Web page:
April 7, 2004
by Katie Stuhldreher
NOTRE DAME, Ind. – Ask any football player or coach and they will tell you that learning what it takes to be a starter and big playmaker for a Division I college football program takes time – and lots of it. But ask freshman defensive end Victor Abiamiri and he’ll tell you that some guys like to jump right in. After an impressive first season with appearances in 10 games and four starts, Abiamiri continues to work hard in spring practice to improve his game for next season.
Abiamiri picked up football in high school, following after his two older brothers, Rob and Paschal, who currently play for Maryland. The football genes in the Abiamiri family certainly did not skip over Abiamiri as he was one of the top defensive end recruits in the nation by his senior year. Playing at The Gilman School in Baltimore, Abiamiri helped his team to a 10-0 record his senior year with 52 tackles, 17 tackles for loss, 12 sacks, three forced fumbles, and one interception.
Although he was heavily recruited by other schools, Abiamiri chose Notre Dame for its combination of strong academics and athletics.
“I was really impressed with the academic and athletic programs at Notre Dame,” he said. “Once you leave here, you are set for life. I also love the tradition at Notre Dame, knowing that I am a part of something greater than just myself or this team. Many people dream about getting to come here and I am so lucky to experience it.”
No doubt, Notre Dame is lucky to have Abiamiri as well. In his 10 games last season, he recorded 18 tackles and three tackles for loss. Abiamiri stepped in when Justin Tuck was injured early in the season to record a career-high seven tackles in his first start against Michigan State. Abiamiri is one of only three true freshmen to have started on the Notre Dame defensive line in the past decade, and he earned honorable mention freshman All-America team honors for his performance last season.
“At times there was lot of pressure, starting as a freshman,” he admitted. “But I got used to it as the season went on. My coaches were there helping me every step of the way and by the end of the season, I felt like one of the guys. I was in my comfort zone.
“Justin Tuck and Kyle Budinscak helped me a lot last season. They would critique me and teach me how to play. Along with Cedric Hilliard and Darrell Campbell, those guys taught me how the Notre Dame defensive line plays,” he added.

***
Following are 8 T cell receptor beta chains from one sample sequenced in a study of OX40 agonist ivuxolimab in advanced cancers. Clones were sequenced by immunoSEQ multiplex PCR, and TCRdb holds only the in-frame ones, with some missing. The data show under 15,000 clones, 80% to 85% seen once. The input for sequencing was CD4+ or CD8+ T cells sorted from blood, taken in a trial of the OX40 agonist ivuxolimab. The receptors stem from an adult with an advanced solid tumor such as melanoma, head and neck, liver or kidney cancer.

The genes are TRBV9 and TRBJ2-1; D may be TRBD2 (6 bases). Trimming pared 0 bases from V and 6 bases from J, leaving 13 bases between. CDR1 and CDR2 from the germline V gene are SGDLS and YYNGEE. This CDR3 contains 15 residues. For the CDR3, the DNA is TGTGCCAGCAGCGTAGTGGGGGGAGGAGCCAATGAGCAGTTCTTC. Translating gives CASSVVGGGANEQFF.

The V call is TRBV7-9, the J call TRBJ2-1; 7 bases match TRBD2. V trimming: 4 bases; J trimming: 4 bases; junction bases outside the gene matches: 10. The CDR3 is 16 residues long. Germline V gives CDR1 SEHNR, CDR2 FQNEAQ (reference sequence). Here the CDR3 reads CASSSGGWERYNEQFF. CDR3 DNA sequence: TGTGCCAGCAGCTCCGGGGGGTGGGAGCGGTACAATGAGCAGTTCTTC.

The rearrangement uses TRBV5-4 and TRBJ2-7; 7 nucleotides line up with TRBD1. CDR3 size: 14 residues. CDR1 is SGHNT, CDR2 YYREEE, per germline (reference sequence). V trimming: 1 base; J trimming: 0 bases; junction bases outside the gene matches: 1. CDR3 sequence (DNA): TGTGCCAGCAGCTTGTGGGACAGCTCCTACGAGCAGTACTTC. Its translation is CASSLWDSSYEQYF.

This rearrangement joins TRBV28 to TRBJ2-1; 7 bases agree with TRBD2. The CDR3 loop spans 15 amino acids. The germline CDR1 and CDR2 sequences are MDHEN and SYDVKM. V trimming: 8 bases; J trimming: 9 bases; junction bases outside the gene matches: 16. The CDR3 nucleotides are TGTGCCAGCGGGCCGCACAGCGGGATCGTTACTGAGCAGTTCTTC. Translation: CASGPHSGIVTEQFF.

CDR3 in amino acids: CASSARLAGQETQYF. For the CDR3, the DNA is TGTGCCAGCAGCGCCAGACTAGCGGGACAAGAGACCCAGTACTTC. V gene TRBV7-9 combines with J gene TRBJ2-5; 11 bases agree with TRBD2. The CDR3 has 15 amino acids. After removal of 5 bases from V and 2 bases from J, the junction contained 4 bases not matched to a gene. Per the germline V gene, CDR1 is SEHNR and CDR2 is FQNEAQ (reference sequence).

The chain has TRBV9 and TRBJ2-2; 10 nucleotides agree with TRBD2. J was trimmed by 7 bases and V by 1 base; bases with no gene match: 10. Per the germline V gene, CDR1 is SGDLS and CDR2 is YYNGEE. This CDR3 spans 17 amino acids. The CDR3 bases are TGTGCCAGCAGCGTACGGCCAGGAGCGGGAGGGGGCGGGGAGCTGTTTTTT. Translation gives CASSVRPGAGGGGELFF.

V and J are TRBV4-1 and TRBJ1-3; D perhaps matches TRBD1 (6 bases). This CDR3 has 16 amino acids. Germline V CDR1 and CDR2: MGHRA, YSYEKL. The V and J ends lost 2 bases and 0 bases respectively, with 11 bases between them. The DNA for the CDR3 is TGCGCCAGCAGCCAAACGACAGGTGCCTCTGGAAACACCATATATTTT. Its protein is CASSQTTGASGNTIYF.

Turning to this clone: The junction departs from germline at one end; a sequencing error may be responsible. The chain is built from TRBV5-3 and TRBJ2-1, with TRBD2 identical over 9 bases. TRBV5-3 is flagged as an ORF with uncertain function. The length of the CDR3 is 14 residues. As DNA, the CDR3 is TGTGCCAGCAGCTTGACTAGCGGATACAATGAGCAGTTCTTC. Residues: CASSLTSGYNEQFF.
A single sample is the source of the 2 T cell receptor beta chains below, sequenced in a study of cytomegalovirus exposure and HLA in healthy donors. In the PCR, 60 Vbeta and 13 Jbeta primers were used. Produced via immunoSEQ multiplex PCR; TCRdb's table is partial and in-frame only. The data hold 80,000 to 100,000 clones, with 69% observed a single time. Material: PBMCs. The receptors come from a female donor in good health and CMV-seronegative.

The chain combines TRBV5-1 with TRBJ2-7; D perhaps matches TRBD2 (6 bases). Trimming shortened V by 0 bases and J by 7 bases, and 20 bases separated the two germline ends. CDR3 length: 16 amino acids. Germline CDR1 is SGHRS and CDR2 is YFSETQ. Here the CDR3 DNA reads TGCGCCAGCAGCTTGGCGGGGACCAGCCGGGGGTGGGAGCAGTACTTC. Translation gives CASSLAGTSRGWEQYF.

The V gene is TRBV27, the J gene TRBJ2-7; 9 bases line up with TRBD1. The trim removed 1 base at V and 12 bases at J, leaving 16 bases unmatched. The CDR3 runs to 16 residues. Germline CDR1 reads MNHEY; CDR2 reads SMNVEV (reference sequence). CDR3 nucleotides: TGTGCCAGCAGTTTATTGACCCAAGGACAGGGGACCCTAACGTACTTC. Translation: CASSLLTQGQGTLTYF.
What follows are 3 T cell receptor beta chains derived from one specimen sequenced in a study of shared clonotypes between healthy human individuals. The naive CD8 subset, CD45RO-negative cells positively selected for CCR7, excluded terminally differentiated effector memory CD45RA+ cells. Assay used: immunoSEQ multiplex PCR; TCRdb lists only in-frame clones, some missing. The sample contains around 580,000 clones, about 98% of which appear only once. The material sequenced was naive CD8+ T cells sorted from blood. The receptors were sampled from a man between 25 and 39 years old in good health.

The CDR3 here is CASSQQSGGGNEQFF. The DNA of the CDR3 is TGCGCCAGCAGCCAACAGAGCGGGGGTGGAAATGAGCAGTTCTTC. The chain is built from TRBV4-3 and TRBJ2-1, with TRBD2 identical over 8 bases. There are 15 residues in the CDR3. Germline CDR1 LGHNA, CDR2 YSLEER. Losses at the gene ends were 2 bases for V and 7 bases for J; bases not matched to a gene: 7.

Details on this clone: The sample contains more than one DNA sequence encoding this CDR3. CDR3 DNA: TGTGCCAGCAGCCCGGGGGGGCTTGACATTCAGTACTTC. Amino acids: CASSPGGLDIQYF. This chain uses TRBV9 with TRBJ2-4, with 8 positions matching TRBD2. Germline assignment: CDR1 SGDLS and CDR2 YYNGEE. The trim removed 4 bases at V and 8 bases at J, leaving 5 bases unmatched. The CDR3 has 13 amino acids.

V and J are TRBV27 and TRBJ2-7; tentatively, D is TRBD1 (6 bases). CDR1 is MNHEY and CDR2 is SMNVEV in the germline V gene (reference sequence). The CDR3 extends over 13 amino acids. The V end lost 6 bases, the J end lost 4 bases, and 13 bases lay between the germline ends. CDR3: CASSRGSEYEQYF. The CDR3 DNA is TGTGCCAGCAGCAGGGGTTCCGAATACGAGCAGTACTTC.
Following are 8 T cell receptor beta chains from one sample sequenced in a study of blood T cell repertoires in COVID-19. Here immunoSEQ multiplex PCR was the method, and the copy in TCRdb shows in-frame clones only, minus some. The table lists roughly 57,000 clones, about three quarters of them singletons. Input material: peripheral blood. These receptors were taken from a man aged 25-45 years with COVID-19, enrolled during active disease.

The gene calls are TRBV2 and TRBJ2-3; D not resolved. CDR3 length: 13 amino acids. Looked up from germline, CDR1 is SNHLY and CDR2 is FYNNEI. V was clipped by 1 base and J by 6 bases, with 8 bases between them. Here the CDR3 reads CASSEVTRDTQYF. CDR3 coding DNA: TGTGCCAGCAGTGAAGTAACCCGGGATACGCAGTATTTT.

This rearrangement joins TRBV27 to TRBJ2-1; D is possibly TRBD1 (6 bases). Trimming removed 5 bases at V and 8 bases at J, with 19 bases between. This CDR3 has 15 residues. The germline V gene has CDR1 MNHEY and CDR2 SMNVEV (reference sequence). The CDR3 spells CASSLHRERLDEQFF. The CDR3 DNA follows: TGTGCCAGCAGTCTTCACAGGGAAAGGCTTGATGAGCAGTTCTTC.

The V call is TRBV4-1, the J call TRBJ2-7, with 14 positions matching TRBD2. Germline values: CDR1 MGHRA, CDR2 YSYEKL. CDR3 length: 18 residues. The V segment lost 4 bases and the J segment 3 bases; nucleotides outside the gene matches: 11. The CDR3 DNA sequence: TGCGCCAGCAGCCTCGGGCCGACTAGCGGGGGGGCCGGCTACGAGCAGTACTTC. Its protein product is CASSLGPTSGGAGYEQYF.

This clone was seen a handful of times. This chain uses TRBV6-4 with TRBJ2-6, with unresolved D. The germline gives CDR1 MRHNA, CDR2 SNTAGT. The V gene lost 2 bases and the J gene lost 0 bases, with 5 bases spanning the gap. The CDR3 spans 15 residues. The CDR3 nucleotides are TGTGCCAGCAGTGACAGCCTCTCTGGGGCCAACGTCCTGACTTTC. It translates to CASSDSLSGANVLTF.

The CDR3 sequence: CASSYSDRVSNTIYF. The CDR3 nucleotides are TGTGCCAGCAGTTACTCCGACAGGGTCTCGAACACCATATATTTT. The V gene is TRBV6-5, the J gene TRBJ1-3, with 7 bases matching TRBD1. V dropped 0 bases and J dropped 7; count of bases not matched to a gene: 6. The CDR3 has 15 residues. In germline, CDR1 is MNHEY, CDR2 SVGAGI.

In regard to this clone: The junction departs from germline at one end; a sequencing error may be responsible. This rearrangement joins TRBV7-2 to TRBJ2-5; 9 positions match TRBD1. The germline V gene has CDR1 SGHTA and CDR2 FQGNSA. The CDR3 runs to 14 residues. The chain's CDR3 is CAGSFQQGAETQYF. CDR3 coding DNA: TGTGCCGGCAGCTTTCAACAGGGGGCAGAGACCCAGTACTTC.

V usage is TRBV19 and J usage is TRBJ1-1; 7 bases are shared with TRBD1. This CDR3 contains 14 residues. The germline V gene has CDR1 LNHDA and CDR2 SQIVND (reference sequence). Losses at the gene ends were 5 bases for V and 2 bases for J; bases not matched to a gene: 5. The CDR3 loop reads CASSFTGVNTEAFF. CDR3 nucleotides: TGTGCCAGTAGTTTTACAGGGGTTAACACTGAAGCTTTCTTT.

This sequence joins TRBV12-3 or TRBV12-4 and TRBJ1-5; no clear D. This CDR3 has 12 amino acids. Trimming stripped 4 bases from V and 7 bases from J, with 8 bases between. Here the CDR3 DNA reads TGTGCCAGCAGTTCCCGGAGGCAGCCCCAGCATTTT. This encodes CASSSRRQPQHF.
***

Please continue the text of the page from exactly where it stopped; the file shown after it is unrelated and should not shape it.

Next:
Abiamiri is constantly improving even more during spring practice as he is working on his technique and consistency. His progress is evident to the rest of the team and coaches.
“I just think Victor, when he arrived, set himself apart in terms of what he could provide physically, because that’s the first leap that you have to have,” Notre Dame head coach Tyrone Willingham said. “The second leap is becoming comfortable mentally with what’s going on. And I think he has acclimated himself very well.”
Abiamiri said that he wasn’t completely satisfied with his performance last season and continues to learn more with each day of training.
“I’m just out there trying to give my best effort on every play, which is the best thing that anyone can contribute,” he said. “I want a national championship next season and I want to be the best that I can be both on and off the field.”
Abiamiri expressed that his enthusiasm is reflective of a general attitude of excitement on the team this spring that will hopefully spill over onto the field next season.
“We are one year more mature and we know what it takes to win football games,” he commented with a confident grin.
And the Irish have what it takes to do just that. They have a freshman with the will-power, heart, intensity, and maturity of a senior. Or better yet, of a champion.
— ND —